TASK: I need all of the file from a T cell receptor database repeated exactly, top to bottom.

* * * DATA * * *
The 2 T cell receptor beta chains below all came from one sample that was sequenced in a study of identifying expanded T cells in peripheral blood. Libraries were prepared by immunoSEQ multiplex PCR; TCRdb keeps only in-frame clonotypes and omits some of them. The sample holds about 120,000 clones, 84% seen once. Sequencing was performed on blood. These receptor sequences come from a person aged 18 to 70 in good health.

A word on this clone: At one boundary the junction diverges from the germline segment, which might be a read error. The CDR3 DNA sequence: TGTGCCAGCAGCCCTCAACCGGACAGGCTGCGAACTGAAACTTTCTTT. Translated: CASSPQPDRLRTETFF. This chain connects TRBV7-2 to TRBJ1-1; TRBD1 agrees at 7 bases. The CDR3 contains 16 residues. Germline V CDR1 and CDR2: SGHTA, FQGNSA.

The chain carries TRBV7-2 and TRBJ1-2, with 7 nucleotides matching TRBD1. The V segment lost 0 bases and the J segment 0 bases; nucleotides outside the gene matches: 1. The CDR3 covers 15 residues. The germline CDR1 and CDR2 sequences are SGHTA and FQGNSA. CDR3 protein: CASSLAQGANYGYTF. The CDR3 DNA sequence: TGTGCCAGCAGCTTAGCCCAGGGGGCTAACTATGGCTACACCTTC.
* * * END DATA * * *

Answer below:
The 2 T cell receptor beta chains below all came from one sample that was sequenced in a study of identifying expanded T cells in peripheral blood. Libraries were prepared by immunoSEQ multiplex PCR; TCRdb keeps only in-frame clonotypes and omits some of them. The sample holds about 120,000 clones, 84% seen once. Sequencing was performed on blood. These receptor sequences come from a person aged 18 to 70 in good health.

A word on this clone: At one boundary the junction diverges from the germline segment, which might be a read error. The CDR3 DNA sequence: TGTGCCAGCAGCCCTCAACCGGACAGGCTGCGAACTGAAACTTTCTTT. Translated: CASSPQPDRLRTETFF. This chain connects TRBV7-2 to TRBJ1-1; TRBD1 agrees at 7 bases. The CDR3 contains 16 residues. Germline V CDR1 and CDR2: SGHTA, FQGNSA.

The chain carries TRBV7-2 and TRBJ1-2, with 7 nucleotides matching TRBD1. The V segment lost 0 bases and the J segment 0 bases; nucleotides outside the gene matches: 1. The CDR3 covers 15 residues. The germline CDR1 and CDR2 sequences are SGHTA and FQGNSA. CDR3 protein: CASSLAQGANYGYTF. The CDR3 DNA sequence: TGTGCCAGCAGCTTAGCCCAGGGGGCTAACTATGGCTACACCTTC.